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Cortina, M. Liotti, G. (2010). Attachment is about Safety and Protection, Intersubjectivity is about Sharing and Social Understanding: The Relationships between Attachment and Inter Subjectivity. Psychoanal. Psychol., 27(4):410-441.

(2010). Psychoanalytic Psychology, 27(4):410-441

Attachment is about Safety and Protection, Intersubjectivity is about Sharing and Social Understanding: The Relationships between Attachment and Inter Subjectivity

Mauricio Cortina, M.D. and Giovanni Liotti, M.D.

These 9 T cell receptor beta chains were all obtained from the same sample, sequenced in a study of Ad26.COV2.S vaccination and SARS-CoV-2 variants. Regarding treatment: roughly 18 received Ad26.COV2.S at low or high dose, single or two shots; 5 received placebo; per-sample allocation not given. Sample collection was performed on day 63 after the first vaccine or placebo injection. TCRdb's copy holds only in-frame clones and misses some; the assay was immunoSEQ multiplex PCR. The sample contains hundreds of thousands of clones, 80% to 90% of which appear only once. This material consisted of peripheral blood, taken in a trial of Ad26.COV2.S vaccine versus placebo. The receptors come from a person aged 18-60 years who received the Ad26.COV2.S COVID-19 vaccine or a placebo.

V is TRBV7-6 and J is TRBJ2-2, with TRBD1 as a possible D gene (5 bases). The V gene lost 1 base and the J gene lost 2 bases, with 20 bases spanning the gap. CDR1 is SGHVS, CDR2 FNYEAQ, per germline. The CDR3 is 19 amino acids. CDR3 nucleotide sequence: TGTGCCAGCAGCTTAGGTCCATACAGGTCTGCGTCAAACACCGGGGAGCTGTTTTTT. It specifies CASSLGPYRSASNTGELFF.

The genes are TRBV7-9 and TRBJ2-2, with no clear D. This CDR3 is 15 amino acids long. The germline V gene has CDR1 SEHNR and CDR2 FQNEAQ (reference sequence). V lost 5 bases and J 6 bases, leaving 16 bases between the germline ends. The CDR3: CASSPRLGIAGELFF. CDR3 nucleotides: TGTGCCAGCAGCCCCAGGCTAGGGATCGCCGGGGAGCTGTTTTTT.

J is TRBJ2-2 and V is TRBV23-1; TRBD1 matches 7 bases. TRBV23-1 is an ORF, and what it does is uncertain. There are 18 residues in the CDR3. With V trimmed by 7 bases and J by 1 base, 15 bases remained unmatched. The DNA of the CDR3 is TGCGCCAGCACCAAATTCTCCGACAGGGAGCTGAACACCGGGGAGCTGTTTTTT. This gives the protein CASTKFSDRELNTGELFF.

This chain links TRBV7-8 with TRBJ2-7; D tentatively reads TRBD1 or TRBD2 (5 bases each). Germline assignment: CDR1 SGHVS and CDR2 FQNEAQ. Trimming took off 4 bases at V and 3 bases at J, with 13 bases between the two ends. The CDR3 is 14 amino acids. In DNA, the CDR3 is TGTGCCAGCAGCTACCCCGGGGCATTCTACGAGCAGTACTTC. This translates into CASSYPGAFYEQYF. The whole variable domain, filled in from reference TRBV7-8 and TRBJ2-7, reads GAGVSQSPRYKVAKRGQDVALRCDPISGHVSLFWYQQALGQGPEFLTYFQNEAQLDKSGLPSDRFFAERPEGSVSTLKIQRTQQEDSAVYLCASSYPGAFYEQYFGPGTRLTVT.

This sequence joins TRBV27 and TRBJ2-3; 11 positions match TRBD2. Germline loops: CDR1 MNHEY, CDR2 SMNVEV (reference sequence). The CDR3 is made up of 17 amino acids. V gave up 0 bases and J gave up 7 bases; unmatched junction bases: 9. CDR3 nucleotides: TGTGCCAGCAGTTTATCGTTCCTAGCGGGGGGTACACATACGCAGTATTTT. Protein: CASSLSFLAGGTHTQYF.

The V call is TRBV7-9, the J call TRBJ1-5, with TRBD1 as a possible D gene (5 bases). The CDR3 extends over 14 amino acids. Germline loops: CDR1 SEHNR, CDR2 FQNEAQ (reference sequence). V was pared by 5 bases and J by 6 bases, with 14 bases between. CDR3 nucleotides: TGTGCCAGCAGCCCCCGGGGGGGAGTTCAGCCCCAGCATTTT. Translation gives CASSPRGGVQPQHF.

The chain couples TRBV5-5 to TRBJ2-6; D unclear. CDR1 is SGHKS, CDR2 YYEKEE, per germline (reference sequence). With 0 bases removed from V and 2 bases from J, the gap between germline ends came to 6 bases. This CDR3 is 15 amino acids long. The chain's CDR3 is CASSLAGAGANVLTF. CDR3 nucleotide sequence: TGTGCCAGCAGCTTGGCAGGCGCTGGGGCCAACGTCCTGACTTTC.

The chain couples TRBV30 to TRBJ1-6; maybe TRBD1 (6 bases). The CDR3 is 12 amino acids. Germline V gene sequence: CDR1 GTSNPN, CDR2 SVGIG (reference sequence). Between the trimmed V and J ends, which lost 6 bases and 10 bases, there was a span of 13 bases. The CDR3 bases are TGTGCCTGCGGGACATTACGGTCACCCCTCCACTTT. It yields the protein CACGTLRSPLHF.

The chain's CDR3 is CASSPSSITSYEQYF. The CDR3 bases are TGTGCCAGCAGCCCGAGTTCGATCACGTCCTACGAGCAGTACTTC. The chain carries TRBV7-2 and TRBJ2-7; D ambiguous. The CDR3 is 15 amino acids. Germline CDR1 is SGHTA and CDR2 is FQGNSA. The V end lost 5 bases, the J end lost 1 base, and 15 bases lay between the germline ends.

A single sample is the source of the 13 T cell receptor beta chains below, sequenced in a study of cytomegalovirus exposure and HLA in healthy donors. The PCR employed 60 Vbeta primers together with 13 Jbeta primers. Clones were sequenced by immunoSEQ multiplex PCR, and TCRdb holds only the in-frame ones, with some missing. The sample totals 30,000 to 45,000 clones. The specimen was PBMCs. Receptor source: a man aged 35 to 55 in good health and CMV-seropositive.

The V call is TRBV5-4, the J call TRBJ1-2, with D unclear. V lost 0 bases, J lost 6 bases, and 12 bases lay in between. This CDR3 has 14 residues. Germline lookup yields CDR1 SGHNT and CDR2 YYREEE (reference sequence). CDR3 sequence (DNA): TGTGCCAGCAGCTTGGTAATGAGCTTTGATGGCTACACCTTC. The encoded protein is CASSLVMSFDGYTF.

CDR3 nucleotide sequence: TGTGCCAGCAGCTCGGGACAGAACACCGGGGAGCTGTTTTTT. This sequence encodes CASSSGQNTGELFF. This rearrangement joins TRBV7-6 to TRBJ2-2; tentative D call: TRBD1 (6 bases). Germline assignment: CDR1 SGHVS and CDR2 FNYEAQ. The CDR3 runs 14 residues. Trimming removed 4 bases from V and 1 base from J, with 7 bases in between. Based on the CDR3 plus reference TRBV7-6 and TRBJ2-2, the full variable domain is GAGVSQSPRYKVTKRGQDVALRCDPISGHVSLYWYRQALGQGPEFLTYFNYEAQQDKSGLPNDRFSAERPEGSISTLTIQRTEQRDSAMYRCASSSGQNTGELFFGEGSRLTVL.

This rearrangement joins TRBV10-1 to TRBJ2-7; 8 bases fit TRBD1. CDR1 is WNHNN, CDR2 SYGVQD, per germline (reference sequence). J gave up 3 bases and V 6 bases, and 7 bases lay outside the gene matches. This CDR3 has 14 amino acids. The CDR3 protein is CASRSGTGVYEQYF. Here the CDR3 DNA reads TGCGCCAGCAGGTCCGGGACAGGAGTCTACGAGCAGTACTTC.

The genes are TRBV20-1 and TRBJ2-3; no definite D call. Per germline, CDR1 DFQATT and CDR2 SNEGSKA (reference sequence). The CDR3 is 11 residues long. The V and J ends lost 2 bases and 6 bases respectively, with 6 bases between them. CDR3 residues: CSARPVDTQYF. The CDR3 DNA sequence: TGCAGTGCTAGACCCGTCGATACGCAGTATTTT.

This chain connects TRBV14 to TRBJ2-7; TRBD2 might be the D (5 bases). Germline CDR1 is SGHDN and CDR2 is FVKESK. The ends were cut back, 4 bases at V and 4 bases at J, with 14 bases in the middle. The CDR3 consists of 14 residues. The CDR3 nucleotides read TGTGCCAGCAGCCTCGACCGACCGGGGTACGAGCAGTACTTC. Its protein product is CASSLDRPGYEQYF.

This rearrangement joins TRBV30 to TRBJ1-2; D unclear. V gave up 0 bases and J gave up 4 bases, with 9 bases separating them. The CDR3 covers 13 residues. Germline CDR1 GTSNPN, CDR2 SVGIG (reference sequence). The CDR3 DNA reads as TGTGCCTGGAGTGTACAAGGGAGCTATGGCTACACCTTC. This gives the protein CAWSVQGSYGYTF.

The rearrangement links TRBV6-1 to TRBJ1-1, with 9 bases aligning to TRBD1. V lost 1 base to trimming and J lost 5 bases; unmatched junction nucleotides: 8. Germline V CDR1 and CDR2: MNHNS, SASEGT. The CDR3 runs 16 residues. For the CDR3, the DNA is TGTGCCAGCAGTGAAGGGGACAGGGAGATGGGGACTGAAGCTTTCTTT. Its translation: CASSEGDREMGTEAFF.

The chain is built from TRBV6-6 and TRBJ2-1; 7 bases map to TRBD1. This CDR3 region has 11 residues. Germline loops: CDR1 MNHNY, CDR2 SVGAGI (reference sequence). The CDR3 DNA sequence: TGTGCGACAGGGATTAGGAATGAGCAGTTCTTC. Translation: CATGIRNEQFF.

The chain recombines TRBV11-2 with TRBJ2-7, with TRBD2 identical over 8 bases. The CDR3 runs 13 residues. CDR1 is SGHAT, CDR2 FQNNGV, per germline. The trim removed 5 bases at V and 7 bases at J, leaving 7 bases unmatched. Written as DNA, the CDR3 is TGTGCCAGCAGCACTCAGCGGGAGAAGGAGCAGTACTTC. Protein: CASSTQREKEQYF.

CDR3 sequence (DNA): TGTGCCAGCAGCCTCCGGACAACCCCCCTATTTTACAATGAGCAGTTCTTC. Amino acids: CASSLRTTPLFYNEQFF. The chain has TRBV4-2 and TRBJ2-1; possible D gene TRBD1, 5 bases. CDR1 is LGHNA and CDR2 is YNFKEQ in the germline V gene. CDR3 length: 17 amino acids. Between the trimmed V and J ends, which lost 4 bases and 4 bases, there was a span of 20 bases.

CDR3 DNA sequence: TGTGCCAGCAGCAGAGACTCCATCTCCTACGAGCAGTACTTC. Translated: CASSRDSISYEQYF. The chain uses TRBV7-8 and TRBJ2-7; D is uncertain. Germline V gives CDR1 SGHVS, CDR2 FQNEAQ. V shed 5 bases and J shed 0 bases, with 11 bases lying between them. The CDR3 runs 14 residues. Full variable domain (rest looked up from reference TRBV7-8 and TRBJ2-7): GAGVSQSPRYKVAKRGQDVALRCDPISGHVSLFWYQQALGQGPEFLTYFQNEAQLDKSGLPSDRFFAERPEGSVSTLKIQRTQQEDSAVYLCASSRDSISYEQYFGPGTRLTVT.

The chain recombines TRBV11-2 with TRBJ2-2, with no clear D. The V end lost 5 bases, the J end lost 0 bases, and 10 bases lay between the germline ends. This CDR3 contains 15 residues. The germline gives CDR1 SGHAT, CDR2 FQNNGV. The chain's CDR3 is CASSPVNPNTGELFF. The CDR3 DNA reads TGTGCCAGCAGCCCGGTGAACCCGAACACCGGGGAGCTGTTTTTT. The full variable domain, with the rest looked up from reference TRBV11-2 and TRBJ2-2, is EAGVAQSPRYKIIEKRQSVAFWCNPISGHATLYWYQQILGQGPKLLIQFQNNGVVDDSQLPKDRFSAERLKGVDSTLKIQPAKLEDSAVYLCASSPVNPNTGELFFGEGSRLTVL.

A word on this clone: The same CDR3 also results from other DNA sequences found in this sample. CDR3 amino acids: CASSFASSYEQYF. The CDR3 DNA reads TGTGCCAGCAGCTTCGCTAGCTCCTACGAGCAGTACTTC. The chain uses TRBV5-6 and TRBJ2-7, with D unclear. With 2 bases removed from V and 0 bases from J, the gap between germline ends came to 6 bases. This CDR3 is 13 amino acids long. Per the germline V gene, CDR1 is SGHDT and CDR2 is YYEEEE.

The relationships between intersubjectivity and attachment are beginning to be explored within the psychoanalytic and developmental literature. We contribute to this comparative effort by exploring the different evolutionary origins of attachment and intersubjectivity. Five interlocking themes are central to this article. First, from an evolutionary perspective, attachment and intersubjectivity serve different functions. The main function of attachment is to seek protection, whereas the main function of intersubjectivity is to communicate, at intuitive and automatic levels, with members of the same species and to facilitate social understanding. Second, to survive in changing and highly competitive environments, an evolutionary strategy emerged among our human ancestors based on developing high levels of cooperation within small bands of hunters and gatherers. In turn, high levels of cooperation and social complexity put selective pressures toward developing effective modes of communication and more complex forms of social understanding (mindreading/mentalizing/intersubjective abilities). These abilities far surpass mindreading abilities among our closest Great Ape relatives. Third, we provide further evidence for this hypothesis showing that in comparison with other Great Apes, young children show qualitatively different levels of collaboration and altruism. Fourth, we provide an overview of the development of attachment and intersubjective abilities during the first 2 years of life that support the hypothesis of a cooperative origin of intersubjectivity. Fifth, we return to the main theme of this article showing three ways in which attachment and intersubjective abilities can be distinguished. We conclude by exploring some clinical implications of this cooperative-intersubjective model of human development.

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